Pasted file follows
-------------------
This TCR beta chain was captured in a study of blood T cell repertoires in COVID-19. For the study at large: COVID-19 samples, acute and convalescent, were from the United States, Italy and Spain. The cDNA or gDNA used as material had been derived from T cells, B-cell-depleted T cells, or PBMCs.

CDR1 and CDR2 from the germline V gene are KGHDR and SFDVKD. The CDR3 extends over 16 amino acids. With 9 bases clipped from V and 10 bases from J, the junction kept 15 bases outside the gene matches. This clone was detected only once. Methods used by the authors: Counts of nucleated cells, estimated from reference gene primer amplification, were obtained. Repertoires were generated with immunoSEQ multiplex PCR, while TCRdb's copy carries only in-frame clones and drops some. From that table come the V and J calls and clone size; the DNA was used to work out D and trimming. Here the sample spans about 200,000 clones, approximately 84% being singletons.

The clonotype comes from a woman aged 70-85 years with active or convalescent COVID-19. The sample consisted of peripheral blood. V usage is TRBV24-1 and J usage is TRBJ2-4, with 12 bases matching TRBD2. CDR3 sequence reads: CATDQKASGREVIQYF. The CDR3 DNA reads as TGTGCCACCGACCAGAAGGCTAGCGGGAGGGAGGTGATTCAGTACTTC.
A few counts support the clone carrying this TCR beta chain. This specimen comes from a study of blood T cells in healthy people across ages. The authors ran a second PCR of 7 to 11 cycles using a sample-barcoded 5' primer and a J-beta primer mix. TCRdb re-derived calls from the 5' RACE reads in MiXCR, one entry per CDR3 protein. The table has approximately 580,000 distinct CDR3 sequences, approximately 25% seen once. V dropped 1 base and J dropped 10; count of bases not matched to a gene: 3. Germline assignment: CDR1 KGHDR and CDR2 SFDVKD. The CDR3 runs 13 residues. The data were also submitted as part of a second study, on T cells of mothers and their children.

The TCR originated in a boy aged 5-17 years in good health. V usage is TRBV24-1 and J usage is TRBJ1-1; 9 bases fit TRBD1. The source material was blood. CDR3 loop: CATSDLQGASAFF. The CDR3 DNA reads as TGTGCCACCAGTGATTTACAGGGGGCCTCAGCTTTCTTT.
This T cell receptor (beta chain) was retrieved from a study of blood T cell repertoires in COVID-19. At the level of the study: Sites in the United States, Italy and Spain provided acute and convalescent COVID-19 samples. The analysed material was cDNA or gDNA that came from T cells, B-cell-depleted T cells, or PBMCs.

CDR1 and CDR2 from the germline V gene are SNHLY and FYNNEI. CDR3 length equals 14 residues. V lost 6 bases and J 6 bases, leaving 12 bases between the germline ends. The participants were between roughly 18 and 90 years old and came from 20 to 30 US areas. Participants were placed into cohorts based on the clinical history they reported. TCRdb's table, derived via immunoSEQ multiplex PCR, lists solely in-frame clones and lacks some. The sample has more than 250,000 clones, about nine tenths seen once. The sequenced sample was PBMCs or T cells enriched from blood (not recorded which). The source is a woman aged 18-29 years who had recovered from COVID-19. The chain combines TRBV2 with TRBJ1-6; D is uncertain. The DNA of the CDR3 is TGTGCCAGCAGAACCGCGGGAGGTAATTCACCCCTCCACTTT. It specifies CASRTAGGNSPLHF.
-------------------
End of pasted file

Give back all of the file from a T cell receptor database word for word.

This TCR beta chain was captured in a study of blood T cell repertoires in COVID-19. For the study at large: COVID-19 samples, acute and convalescent, were from the United States, Italy and Spain. The cDNA or gDNA used as material had been derived from T cells, B-cell-depleted T cells, or PBMCs.

CDR1 and CDR2 from the germline V gene are KGHDR and SFDVKD. The CDR3 extends over 16 amino acids. With 9 bases clipped from V and 10 bases from J, the junction kept 15 bases outside the gene matches. This clone was detected only once. Methods used by the authors: Counts of nucleated cells, estimated from reference gene primer amplification, were obtained. Repertoires were generated with immunoSEQ multiplex PCR, while TCRdb's copy carries only in-frame clones and drops some. From that table come the V and J calls and clone size; the DNA was used to work out D and trimming. Here the sample spans about 200,000 clones, approximately 84% being singletons.

The clonotype comes from a woman aged 70-85 years with active or convalescent COVID-19. The sample consisted of peripheral blood. V usage is TRBV24-1 and J usage is TRBJ2-4, with 12 bases matching TRBD2. CDR3 sequence reads: CATDQKASGREVIQYF. The CDR3 DNA reads as TGTGCCACCGACCAGAAGGCTAGCGGGAGGGAGGTGATTCAGTACTTC.
A few counts support the clone carrying this TCR beta chain. This specimen comes from a study of blood T cells in healthy people across ages. The authors ran a second PCR of 7 to 11 cycles using a sample-barcoded 5' primer and a J-beta primer mix. TCRdb re-derived calls from the 5' RACE reads in MiXCR, one entry per CDR3 protein. The table has approximately 580,000 distinct CDR3 sequences, approximately 25% seen once. V dropped 1 base and J dropped 10; count of bases not matched to a gene: 3. Germline assignment: CDR1 KGHDR and CDR2 SFDVKD. The CDR3 runs 13 residues. The data were also submitted as part of a second study, on T cells of mothers and their children.

The TCR originated in a boy aged 5-17 years in good health. V usage is TRBV24-1 and J usage is TRBJ1-1; 9 bases fit TRBD1. The source material was blood. CDR3 loop: CATSDLQGASAFF. The CDR3 DNA reads as TGTGCCACCAGTGATTTACAGGGGGCCTCAGCTTTCTTT.
This T cell receptor (beta chain) was retrieved from a study of blood T cell repertoires in COVID-19. At the level of the study: Sites in the United States, Italy and Spain provided acute and convalescent COVID-19 samples. The analysed material was cDNA or gDNA that came from T cells, B-cell-depleted T cells, or PBMCs.

CDR1 and CDR2 from the germline V gene are SNHLY and FYNNEI. CDR3 length equals 14 residues. V lost 6 bases and J 6 bases, leaving 12 bases between the germline ends. The participants were between roughly 18 and 90 years old and came from 20 to 30 US areas. Participants were placed into cohorts based on the clinical history they reported. TCRdb's table, derived via immunoSEQ multiplex PCR, lists solely in-frame clones and lacks some. The sample has more than 250,000 clones, about nine tenths seen once. The sequenced sample was PBMCs or T cells enriched from blood (not recorded which). The source is a woman aged 18-29 years who had recovered from COVID-19. The chain combines TRBV2 with TRBJ1-6; D is uncertain. The DNA of the CDR3 is TGTGCCAGCAGAACCGCGGGAGGTAATTCACCCCTCCACTTT. It specifies CASRTAGGNSPLHF.